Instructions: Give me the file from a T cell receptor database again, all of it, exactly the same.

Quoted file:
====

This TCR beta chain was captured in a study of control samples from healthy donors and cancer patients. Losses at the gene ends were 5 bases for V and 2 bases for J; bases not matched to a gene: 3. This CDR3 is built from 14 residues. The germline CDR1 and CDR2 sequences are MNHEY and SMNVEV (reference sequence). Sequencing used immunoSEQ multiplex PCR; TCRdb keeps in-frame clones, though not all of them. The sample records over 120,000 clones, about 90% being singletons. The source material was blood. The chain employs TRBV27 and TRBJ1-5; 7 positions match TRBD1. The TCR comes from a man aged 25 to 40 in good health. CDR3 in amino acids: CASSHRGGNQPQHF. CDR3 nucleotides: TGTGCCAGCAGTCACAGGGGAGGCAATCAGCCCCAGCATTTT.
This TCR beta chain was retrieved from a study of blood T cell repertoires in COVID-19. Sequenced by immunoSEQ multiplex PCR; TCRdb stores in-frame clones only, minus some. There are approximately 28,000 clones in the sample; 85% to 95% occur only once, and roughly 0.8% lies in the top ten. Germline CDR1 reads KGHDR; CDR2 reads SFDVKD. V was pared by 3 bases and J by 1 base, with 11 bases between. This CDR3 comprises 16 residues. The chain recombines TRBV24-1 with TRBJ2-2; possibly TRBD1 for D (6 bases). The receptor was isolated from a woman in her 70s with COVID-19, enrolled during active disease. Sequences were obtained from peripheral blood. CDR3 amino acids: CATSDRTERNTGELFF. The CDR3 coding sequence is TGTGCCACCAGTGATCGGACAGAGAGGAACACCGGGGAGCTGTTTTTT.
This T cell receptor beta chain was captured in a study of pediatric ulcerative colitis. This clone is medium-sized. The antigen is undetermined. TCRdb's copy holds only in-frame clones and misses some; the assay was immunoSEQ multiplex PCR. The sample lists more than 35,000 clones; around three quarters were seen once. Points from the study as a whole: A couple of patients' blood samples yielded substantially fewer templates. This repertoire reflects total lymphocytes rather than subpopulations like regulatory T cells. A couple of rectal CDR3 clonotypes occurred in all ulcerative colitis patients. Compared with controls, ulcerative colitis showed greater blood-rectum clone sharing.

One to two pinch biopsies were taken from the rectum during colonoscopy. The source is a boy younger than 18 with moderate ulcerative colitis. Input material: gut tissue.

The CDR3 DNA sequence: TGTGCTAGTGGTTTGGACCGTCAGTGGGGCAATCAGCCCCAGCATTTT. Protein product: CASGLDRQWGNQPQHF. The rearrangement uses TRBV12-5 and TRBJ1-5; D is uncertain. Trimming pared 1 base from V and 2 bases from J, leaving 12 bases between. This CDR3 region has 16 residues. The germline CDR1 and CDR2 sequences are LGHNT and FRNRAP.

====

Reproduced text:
This TCR beta chain was captured in a study of control samples from healthy donors and cancer patients. Losses at the gene ends were 5 bases for V and 2 bases for J; bases not matched to a gene: 3. This CDR3 is built from 14 residues. The germline CDR1 and CDR2 sequences are MNHEY and SMNVEV (reference sequence). Sequencing used immunoSEQ multiplex PCR; TCRdb keeps in-frame clones, though not all of them. The sample records over 120,000 clones, about 90% being singletons. The source material was blood. The chain employs TRBV27 and TRBJ1-5; 7 positions match TRBD1. The TCR comes from a man aged 25 to 40 in good health. CDR3 in amino acids: CASSHRGGNQPQHF. CDR3 nucleotides: TGTGCCAGCAGTCACAGGGGAGGCAATCAGCCCCAGCATTTT.
This TCR beta chain was retrieved from a study of blood T cell repertoires in COVID-19. Sequenced by immunoSEQ multiplex PCR; TCRdb stores in-frame clones only, minus some. There are approximately 28,000 clones in the sample; 85% to 95% occur only once, and roughly 0.8% lies in the top ten. Germline CDR1 reads KGHDR; CDR2 reads SFDVKD. V was pared by 3 bases and J by 1 base, with 11 bases between. This CDR3 comprises 16 residues. The chain recombines TRBV24-1 with TRBJ2-2; possibly TRBD1 for D (6 bases). The receptor was isolated from a woman in her 70s with COVID-19, enrolled during active disease. Sequences were obtained from peripheral blood. CDR3 amino acids: CATSDRTERNTGELFF. The CDR3 coding sequence is TGTGCCACCAGTGATCGGACAGAGAGGAACACCGGGGAGCTGTTTTTT.
This T cell receptor beta chain was captured in a study of pediatric ulcerative colitis. This clone is medium-sized. The antigen is undetermined. TCRdb's copy holds only in-frame clones and misses some; the assay was immunoSEQ multiplex PCR. The sample lists more than 35,000 clones; around three quarters were seen once. Points from the study as a whole: A couple of patients' blood samples yielded substantially fewer templates. This repertoire reflects total lymphocytes rather than subpopulations like regulatory T cells. A couple of rectal CDR3 clonotypes occurred in all ulcerative colitis patients. Compared with controls, ulcerative colitis showed greater blood-rectum clone sharing.

One to two pinch biopsies were taken from the rectum during colonoscopy. The source is a boy younger than 18 with moderate ulcerative colitis. Input material: gut tissue.

The CDR3 DNA sequence: TGTGCTAGTGGTTTGGACCGTCAGTGGGGCAATCAGCCCCAGCATTTT. Protein product: CASGLDRQWGNQPQHF. The rearrangement uses TRBV12-5 and TRBJ1-5; D is uncertain. Trimming pared 1 base from V and 2 bases from J, leaving 12 bases between. This CDR3 region has 16 residues. The germline CDR1 and CDR2 sequences are LGHNT and FRNRAP.